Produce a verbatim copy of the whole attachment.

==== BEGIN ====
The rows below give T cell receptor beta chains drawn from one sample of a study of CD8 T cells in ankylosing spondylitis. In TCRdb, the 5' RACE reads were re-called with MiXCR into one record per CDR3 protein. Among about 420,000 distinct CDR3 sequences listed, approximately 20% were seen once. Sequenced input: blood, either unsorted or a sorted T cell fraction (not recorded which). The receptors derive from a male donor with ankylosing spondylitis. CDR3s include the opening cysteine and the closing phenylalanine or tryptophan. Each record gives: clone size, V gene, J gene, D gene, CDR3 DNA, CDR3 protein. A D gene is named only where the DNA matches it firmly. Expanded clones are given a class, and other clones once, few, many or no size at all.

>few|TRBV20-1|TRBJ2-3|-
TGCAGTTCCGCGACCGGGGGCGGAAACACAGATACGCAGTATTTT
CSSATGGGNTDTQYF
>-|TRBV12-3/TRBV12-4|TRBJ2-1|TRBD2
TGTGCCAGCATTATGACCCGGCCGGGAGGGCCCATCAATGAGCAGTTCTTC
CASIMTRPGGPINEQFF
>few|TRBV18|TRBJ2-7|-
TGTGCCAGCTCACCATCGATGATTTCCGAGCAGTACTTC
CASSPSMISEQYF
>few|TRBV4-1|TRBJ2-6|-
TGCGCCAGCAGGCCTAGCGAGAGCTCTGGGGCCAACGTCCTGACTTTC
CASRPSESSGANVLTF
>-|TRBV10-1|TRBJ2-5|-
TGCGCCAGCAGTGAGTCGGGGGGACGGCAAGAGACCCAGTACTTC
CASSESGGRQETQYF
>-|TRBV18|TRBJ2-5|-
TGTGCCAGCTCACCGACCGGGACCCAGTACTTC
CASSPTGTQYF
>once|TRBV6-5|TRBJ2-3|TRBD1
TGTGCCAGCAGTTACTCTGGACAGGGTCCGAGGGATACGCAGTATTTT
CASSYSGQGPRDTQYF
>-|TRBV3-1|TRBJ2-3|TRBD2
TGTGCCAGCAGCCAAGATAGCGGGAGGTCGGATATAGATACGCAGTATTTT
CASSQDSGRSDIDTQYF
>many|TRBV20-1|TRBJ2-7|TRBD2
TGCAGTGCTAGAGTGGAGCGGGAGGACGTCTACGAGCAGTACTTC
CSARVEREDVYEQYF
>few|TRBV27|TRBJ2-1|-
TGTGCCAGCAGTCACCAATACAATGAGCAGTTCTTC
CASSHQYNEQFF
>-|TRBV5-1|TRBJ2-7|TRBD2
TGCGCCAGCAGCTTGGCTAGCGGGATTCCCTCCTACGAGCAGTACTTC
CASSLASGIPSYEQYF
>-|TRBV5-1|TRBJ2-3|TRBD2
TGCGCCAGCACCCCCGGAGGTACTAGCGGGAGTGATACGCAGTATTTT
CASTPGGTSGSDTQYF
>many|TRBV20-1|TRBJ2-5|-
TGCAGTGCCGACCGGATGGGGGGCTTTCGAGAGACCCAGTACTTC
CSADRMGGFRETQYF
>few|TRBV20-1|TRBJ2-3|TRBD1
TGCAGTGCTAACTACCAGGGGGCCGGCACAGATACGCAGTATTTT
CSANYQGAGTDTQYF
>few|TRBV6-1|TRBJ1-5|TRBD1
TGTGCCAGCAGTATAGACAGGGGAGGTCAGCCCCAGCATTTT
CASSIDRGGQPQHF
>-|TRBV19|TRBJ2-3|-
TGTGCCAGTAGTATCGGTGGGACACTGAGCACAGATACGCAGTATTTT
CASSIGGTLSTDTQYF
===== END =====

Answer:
The rows below give T cell receptor beta chains drawn from one sample of a study of CD8 T cells in ankylosing spondylitis. In TCRdb, the 5' RACE reads were re-called with MiXCR into one record per CDR3 protein. Among about 420,000 distinct CDR3 sequences listed, approximately 20% were seen once. Sequenced input: blood, either unsorted or a sorted T cell fraction (not recorded which). The receptors derive from a male donor with ankylosing spondylitis. CDR3s include the opening cysteine and the closing phenylalanine or tryptophan. Each record gives: clone size, V gene, J gene, D gene, CDR3 DNA, CDR3 protein. A D gene is named only where the DNA matches it firmly. Expanded clones are given a class, and other clones once, few, many or no size at all.

>few|TRBV20-1|TRBJ2-3|-
TGCAGTTCCGCGACCGGGGGCGGAAACACAGATACGCAGTATTTT
CSSATGGGNTDTQYF
>-|TRBV12-3/TRBV12-4|TRBJ2-1|TRBD2
TGTGCCAGCATTATGACCCGGCCGGGAGGGCCCATCAATGAGCAGTTCTTC
CASIMTRPGGPINEQFF
>few|TRBV18|TRBJ2-7|-
TGTGCCAGCTCACCATCGATGATTTCCGAGCAGTACTTC
CASSPSMISEQYF
>few|TRBV4-1|TRBJ2-6|-
TGCGCCAGCAGGCCTAGCGAGAGCTCTGGGGCCAACGTCCTGACTTTC
CASRPSESSGANVLTF
>-|TRBV10-1|TRBJ2-5|-
TGCGCCAGCAGTGAGTCGGGGGGACGGCAAGAGACCCAGTACTTC
CASSESGGRQETQYF
>-|TRBV18|TRBJ2-5|-
TGTGCCAGCTCACCGACCGGGACCCAGTACTTC
CASSPTGTQYF
>once|TRBV6-5|TRBJ2-3|TRBD1
TGTGCCAGCAGTTACTCTGGACAGGGTCCGAGGGATACGCAGTATTTT
CASSYSGQGPRDTQYF
>-|TRBV3-1|TRBJ2-3|TRBD2
TGTGCCAGCAGCCAAGATAGCGGGAGGTCGGATATAGATACGCAGTATTTT
CASSQDSGRSDIDTQYF
>many|TRBV20-1|TRBJ2-7|TRBD2
TGCAGTGCTAGAGTGGAGCGGGAGGACGTCTACGAGCAGTACTTC
CSARVEREDVYEQYF
>few|TRBV27|TRBJ2-1|-
TGTGCCAGCAGTCACCAATACAATGAGCAGTTCTTC
CASSHQYNEQFF
>-|TRBV5-1|TRBJ2-7|TRBD2
TGCGCCAGCAGCTTGGCTAGCGGGATTCCCTCCTACGAGCAGTACTTC
CASSLASGIPSYEQYF
>-|TRBV5-1|TRBJ2-3|TRBD2
TGCGCCAGCACCCCCGGAGGTACTAGCGGGAGTGATACGCAGTATTTT
CASTPGGTSGSDTQYF
>many|TRBV20-1|TRBJ2-5|-
TGCAGTGCCGACCGGATGGGGGGCTTTCGAGAGACCCAGTACTTC
CSADRMGGFRETQYF
>few|TRBV20-1|TRBJ2-3|TRBD1
TGCAGTGCTAACTACCAGGGGGCCGGCACAGATACGCAGTATTTT
CSANYQGAGTDTQYF
>few|TRBV6-1|TRBJ1-5|TRBD1
TGTGCCAGCAGTATAGACAGGGGAGGTCAGCCCCAGCATTTT
CASSIDRGGQPQHF
>-|TRBV19|TRBJ2-3|-
TGTGCCAGTAGTATCGGTGGGACACTGAGCACAGATACGCAGTATTTT
CASSIGGTLSTDTQYF